Monday, January 12, 2009

Branding for MFIs

After years of abuse, my much-loved digital camera died. I needed a new one – something that was reliable and would enable me to take high-quality photos. As I am not a professional photographer, I hesitated for weeks, baffled by the wide selection of available camera functions and features. I haunted camera stores, poured over web reviews, and asked friends for recommendations.

Then I saw a new Kodak camera promoted on a television shopping channel and in 60 seconds, without ever handling the camera, I called the shopping channel and bought it, spending more than I’d planned. Why? I knew the Kodak name. One of the best cameras I’d ever owned was a Kodak, and I trusted this new camera would be just as good.

In short, I bought the Kodak brand (and so far am happy with my choice).

So what is branding? Philip Kotler, Professor of International Marketing at Kellogg University, describes it as “a seller’s promise to deliver a specific set of features, benefits and services consistently to the buyers.”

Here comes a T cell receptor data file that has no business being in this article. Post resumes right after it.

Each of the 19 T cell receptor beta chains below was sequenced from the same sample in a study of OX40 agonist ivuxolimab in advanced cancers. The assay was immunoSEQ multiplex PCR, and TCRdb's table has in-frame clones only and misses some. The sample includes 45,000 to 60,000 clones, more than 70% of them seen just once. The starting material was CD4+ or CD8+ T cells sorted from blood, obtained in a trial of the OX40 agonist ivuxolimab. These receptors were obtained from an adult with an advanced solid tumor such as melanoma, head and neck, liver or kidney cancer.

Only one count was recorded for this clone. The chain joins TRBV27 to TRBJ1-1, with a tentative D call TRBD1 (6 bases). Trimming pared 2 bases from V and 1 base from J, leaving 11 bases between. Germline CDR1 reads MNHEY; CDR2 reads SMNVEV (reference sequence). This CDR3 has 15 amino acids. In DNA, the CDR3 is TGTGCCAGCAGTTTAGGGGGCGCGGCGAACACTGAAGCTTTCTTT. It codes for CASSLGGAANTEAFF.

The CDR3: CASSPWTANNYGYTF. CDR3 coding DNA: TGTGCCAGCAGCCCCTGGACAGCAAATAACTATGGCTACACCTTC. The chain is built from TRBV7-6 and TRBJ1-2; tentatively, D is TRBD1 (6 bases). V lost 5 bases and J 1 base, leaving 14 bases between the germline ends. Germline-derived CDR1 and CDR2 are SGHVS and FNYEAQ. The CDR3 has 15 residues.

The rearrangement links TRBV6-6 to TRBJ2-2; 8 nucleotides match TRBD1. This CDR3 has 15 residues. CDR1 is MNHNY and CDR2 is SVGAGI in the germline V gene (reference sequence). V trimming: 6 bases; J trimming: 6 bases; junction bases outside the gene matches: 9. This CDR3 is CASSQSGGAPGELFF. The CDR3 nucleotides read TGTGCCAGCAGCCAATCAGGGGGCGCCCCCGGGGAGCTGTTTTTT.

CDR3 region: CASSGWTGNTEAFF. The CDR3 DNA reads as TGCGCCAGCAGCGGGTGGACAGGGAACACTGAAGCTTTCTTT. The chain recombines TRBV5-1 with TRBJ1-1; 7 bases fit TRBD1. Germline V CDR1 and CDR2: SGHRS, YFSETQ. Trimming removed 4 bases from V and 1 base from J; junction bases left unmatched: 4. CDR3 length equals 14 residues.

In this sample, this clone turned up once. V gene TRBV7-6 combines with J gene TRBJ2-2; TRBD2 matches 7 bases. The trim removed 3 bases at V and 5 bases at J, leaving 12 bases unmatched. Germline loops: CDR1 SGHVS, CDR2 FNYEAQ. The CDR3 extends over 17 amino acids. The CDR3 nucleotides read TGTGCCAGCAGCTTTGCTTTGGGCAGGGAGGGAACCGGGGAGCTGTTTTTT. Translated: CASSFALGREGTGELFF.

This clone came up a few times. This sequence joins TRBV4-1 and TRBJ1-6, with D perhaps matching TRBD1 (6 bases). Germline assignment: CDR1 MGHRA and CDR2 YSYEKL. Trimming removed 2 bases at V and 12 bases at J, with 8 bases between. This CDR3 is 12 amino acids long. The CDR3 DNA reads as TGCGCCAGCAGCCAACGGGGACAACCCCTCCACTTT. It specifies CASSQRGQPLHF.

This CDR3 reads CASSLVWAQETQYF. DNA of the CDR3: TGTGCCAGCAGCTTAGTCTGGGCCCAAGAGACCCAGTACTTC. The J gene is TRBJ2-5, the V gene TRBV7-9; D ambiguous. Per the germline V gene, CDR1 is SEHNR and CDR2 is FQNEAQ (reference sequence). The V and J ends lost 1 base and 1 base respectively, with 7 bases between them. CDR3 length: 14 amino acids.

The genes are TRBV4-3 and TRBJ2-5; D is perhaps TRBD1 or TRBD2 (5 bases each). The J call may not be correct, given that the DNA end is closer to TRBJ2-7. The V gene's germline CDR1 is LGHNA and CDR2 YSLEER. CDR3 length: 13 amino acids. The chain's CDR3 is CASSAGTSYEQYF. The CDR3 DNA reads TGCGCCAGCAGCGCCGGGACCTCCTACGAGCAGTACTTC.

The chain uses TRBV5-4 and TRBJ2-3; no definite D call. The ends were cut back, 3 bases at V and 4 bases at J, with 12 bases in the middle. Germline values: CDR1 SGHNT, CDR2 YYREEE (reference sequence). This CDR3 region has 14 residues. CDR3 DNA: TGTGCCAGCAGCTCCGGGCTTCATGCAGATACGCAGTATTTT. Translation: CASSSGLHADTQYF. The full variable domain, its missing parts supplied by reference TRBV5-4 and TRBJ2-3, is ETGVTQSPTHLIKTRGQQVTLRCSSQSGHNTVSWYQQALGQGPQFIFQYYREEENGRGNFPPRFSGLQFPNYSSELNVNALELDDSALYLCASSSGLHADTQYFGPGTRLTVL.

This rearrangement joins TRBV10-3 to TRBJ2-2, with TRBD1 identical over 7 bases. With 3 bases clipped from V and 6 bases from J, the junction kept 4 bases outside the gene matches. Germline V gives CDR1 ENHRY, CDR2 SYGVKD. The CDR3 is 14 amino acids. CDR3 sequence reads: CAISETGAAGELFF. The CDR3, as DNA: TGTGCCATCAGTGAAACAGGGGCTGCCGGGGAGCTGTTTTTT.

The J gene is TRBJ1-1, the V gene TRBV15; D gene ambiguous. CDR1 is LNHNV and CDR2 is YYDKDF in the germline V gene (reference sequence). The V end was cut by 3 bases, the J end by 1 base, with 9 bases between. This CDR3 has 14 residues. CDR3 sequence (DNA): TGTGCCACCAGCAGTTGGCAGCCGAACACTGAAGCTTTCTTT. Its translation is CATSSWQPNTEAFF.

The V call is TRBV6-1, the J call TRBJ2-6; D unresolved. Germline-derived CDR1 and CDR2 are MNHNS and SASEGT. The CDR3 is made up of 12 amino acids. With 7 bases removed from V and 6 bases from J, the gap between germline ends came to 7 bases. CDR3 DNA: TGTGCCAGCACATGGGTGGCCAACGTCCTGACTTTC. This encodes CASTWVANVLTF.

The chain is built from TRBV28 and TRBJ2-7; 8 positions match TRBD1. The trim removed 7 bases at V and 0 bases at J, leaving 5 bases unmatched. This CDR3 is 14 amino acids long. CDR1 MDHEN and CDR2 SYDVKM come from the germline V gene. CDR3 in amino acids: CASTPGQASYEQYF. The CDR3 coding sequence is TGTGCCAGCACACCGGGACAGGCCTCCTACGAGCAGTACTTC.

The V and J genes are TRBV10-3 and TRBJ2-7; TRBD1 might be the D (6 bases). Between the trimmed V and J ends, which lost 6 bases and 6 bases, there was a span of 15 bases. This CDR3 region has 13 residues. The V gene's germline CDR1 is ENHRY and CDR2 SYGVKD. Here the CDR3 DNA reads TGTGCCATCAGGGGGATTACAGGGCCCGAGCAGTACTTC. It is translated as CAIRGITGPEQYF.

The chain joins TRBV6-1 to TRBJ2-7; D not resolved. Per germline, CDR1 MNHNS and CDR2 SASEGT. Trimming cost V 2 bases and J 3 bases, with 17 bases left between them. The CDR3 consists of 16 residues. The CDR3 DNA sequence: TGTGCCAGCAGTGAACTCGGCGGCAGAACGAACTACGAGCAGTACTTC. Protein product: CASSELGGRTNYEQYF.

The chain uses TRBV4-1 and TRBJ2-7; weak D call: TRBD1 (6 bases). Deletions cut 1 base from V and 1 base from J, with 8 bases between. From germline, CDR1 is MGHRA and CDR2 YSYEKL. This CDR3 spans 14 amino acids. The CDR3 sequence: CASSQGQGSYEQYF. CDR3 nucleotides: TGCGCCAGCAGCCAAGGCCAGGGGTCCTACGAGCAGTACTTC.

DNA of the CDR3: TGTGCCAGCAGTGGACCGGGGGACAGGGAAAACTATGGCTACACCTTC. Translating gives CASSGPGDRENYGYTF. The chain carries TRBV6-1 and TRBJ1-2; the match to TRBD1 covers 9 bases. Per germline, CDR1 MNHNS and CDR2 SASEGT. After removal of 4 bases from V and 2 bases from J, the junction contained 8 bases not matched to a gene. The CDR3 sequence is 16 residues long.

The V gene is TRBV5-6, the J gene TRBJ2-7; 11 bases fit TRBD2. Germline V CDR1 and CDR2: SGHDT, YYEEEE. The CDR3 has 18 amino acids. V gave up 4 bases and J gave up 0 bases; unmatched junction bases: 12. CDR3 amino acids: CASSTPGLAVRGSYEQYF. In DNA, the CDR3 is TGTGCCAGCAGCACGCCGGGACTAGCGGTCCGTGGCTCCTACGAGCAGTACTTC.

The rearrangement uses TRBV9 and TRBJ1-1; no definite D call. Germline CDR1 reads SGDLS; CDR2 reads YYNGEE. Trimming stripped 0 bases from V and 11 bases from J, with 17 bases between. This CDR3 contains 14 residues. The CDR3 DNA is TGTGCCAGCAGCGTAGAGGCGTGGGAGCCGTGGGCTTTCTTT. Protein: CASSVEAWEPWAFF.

Companies make this promise through a consistent message delivered by their employees, in their promotions, and through their products and/or services. Consistency is critical to developing a memorable brand. We remember things through repetition. For this reason, it’s a bad idea to change your MFI’s colors or slogan on a regular basis. A changeable brand image is a forgettable or confusing one.

But what exactly is your brand remembered for? Kotler’s idea of a promise – of trust—is key to successful branding. Therefore, your MFI’s brand should stand for something real and true, rather than being another clever motto or tag line. (Your motto can be clever, but it should be REAL). This authenticity builds trust.

Is trust important to the clients of an MFI? You bet! MFIs are financial institutions and let’s face it – the interest rates aren’t cheap. Taking out a loan is a big decision, and though we MFI managers tend to focus on our risk as lenders, you’d better believe your borrowers are thinking about the risk to them as well. Is it worth taking on debt from an MFI, or should I just borrow from my Aunt Sally? What if business is bad and I don’t make a profit on this loan?

Clients need a certain comfort level to borrow. Your loan officers should provide this by making sure clients aren’t taking on more debt than they can afford. However, your MFI’s brand image stands behind your loan officers, helping or hurting their message.

What’s your brand saying?

Action item:

Review your promotional materials, including company letterhead, business cards, brochures, and any other advertisements. Is the message consistent? What sort of “personality” does your brand have? Are the colors, fonts, and graphics consistent across your materials? How frequently are your slogan and brand graphics repeated (and can you use them more)?

1 comment:

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